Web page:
Major Issues in First Fittings
Mueller (2015) reports that if you have an approximate idea of how much gain a patient needs, and if we were to somehow fix sound to have only one constant input level, there exists more than 1400 gain curve options available in today’s highly sophisticated hearing aids. Mueller notes that the “heavy lifting” associated with choosing the correct curve may be accomplished by choosing DSLv5 or NAL-NL2, as long as one verifies and validates that what the professional selects is actually being delivered!
Further, he cautions that the very best hearing aid on the market can be rendered fairly useless (i.e., “rendered worse than a PSAP…”) if programmed wrong. Mueller states that some 75 percent of all first fittings rely on manufacturer’s proprietary fittings, However, “...if you’re not using probe-mic measures to obtain the correct output in the ear canal, you’re not fitting to the targets….” Further, he reminds us that simply matching theoretical curves (on the manufacturer’s software programming screen) is unlikely to work, as there is no accounting for, or accommodation of, the patient’s actual ear canal. Unfortunately, the majority of first fittings are just plain wrong.
Taylor (2015) reported that hearing aids with basic technology fitted using a best-practice approach are likely to outperform premium products taken straight out of the box and placed onto a patient’s ears using a minimalist (i.e., first fit) approach.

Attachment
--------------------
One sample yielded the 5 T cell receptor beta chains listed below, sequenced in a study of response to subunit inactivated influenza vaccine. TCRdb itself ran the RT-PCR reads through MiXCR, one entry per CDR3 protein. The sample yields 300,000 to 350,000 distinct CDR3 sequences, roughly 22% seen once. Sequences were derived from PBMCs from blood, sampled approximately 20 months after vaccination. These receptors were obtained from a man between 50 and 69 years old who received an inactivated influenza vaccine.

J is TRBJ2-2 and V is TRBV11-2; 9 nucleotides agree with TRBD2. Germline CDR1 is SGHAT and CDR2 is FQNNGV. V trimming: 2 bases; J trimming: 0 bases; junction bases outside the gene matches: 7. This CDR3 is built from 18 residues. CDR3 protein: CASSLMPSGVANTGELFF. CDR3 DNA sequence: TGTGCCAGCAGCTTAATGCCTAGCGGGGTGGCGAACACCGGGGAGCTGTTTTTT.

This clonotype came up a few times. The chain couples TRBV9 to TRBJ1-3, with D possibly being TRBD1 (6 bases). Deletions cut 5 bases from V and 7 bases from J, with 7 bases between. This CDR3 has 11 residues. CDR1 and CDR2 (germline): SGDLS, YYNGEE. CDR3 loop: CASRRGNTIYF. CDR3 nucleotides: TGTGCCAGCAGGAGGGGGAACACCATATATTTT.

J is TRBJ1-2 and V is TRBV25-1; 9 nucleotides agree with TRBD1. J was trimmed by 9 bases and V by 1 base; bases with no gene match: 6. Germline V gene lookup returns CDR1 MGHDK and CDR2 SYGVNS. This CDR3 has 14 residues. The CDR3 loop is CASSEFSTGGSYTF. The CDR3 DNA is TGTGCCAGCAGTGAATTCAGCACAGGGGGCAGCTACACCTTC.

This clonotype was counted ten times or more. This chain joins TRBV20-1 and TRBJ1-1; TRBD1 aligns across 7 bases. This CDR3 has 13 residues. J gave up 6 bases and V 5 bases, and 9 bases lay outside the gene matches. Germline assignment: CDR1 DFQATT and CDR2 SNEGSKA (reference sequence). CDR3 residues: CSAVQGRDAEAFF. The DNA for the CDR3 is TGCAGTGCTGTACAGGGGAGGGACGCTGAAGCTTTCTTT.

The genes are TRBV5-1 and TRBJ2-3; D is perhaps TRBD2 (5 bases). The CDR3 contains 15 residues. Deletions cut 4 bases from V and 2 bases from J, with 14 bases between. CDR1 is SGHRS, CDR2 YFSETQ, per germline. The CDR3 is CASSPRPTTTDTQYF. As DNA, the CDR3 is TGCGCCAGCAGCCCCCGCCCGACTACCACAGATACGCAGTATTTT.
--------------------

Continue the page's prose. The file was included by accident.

Sanders et al (2015) compared real-ear output from multiple manufacturer’s versions of NAL-NL2 to the Audioscan Verifit version. They report that the NAL-NL2 option provided by the manufacturers offered less speech audibility than NAL-NL2. Four deviations were noted—(1) the manufacturers versions reduced gain for soft inputs, (2) they rolled-off high frequencies (above 2000 Hz), (2) they boosted gain in mid-tones (above NAL-NL2 prescription), and (4) they were more linear than NAL-NL2.
Sanders et al reported that “the dispensing professional cannot rely on the manufacturers” version of the software and of course, verification, validation, and real-ear must be performed to actually know what is really going on in the ear canal.
Leavitt and Flexer (2012) tested the premier instruments from the top six hearing aid manufacturers with regard to the QuickSIN SNR. They reported that variation from the manufacturer’s proprietary fitting to NAL-NL1 offered an improvement in QuickSIN SNR of approximately 7 dB across 4 of 6 instruments, and some 10 dB improvement for 2 of 6 instruments tested. That is, the manufacturer’s proprietary fitting performed substantially more poorly than did the NAL-NL2 option with regard to the QuickSIN SNR.
For More Information, References, and Recommendations
Leavitt R, Flexer C. (2012) The Importance of Audibility in Successful Amplification of Hearing Loss. Hearing Review 19(13):20-23.
Mueller HG. (2015) 20Q: Today’s Use of Validated Prescriptive Methods for Fitting Hearing Aids—What Would Denis Say? May.
Sanders J, Stoody TM, Webver JA, Mueller HG. (2015) Manufacturer’s NAL-NL2 Fittings Fail Real- Ear Verification. Hearing Review. March.
Taylor B. (2015) The “Good Enough” Era and Hearing Healthcare. Hearing Review. May:10,48.